Though I brought in a number of different views to the role and we had numerous substantive disagreements about U.S. policy, Susan tirelessly searched for the most useful policy ideas and pursued only that which was best for the United States and our interests toward this often neglected region of the world. And throughout our time working together, her commitment to me and ceaseless prodding for new ideas absent of political classification never wavered.

Let me share with you some of what I learned about Susan Rice from our years working together, six days a week, usually 14-plus hours each day. As someone who has worked in the private sector overseas for 15 years since leaving Washington, I still find that Susan has one of the sharpest and most focused approaches to learning that I have encountered. She voraciously consumes data and information from a wide range of sources and compartmentalizes all internally for ready use. The thought of Susan mindlessly parroting party talking points is laughable.

To further her understanding of an issue, Susan regularly engaged people who knew far more about an issue than she, and then listened "aggressively" to what they had to say on a subject. She probed and pushed for more information and woe be the person whose views were not well supported. Intelligence analysts, U.S. ambassadors, academics, NGO officials, African leaders, Congressional staffers (Democrat and Republican) and more were regularly invited through her door for such discussions with the aim of grasping the complexities of an issue. Susan's insatiable hunger for knowledge was often quite refreshing within a milieu of occasional self-satisfied know-it-alls and "experts" with a sometimes flaccid grasp of reality.

Susan used this information to build alliances and consensus, and ultimately drive U.S. policy relentlessly forward. Yet, like an effective battlefield commander, she constantly sought out new information and would adjust her efforts to achieve the agreed objectives. Strategy and tactics; Susan understood the difference and applied her learning.

Her deep respect for the U.S. intelligence and military communities, as well as the interagency process, was clear to all. The same stood true for her engagement with the State Department which she worked tirelessly to integrate into a comprehensive and forward looking policy approach to the continent, for she understood with innate clarity that diplomacy was but one arrow in the American quiver. Her tenure at the United Nations has shown that she is ready to lead, ready to drive the current Administration forward on critical global issues.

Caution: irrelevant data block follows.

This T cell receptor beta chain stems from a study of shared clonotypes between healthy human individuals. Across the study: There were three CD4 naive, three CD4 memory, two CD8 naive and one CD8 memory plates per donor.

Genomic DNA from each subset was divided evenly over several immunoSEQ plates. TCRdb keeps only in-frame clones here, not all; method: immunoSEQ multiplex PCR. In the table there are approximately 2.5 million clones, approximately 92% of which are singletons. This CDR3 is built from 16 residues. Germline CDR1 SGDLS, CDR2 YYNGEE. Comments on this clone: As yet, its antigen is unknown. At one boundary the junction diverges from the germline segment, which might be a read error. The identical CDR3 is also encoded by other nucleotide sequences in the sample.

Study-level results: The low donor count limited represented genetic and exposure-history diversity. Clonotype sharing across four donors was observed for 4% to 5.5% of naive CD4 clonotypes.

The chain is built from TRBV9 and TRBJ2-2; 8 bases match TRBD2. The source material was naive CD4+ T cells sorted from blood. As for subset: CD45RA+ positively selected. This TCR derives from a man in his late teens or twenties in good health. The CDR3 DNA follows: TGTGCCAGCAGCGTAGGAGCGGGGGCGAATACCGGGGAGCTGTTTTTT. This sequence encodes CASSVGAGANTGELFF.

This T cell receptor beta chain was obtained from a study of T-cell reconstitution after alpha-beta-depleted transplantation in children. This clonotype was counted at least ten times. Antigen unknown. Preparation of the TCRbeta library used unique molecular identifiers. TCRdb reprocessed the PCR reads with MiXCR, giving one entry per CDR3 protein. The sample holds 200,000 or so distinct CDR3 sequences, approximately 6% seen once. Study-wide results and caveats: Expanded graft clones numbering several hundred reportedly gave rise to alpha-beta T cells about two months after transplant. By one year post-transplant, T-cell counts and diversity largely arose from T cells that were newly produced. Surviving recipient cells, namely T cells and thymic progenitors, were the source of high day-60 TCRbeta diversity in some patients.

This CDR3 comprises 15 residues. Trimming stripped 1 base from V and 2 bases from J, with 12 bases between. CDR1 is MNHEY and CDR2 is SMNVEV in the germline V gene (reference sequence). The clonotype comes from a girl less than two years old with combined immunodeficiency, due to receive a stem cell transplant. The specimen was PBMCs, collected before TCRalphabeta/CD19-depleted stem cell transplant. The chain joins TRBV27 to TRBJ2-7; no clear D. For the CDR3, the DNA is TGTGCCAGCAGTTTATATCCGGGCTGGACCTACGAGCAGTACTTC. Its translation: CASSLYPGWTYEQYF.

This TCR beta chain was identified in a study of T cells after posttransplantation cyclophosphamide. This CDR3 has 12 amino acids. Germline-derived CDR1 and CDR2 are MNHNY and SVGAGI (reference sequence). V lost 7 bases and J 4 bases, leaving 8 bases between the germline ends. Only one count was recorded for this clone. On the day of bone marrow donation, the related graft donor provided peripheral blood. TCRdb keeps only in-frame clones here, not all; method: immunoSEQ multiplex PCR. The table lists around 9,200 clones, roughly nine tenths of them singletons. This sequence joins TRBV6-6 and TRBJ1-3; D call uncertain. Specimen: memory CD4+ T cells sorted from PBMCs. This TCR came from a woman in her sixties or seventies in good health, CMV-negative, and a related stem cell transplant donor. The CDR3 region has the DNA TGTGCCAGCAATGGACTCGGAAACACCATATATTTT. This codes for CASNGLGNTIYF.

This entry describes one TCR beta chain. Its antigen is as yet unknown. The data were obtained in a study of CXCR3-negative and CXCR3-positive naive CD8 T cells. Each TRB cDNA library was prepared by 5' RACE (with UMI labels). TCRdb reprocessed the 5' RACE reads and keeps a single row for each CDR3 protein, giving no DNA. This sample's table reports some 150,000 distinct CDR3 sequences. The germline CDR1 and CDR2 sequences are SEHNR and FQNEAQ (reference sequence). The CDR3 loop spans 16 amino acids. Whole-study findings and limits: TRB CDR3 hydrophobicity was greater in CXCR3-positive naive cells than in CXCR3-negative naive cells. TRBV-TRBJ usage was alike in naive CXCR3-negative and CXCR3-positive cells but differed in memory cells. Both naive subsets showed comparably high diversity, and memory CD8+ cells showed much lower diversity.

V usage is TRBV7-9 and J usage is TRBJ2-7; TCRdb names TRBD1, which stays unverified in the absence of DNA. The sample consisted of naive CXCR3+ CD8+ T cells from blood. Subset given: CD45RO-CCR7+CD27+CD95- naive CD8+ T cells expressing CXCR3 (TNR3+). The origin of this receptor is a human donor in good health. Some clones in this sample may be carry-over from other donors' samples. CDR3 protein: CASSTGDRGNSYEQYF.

Many news stories about Susan refer to the impact of the 1994 Rwandan genocide on her views of human rights. Before we worked together, Susan and I were among a handful of people who accompanied Dr. Lake to that poor, rural central African nation where the ferocity of evil and slaughter of innocents eclipsed the pace of murder, albeit not the volume, achieved by the Third Reich; nearly one million killed in three months - and mostly by hand, with machetes. If you dare enter the darkness, imagine the scene that we encountered of a church and adjoining school, a deafening and eerie silence, an ocean of clothing, rotting flesh and exposed bones of more than 10,000 fellow humans. The images and smells haunt me to this day and I regularly pray for the souls of this horrific carnage.

Did the Rwandan genocide and policy failures of the Clinton administration impact Susan? How could they not! Do those experiences add to the depth and complexity of her understanding of the world - and make Susan better prepared for future challenges? Without hesitation I can say “Most certainly”.

Does the quality of her character and totality of her life experience prepare her well for the challenges of being Secretary of State? As a conservative Republican who has had the honor to work with her, my answer is a simple and emphatic "Yes". Yet sadly, the nation will not have the opportunity to witness this tremendous servant in action as our top diplomat.
McCormick worked at the National Security Council from 1995-1997 and currently lives in London. He is involved in the extractive industries sector across Africa and Latin America.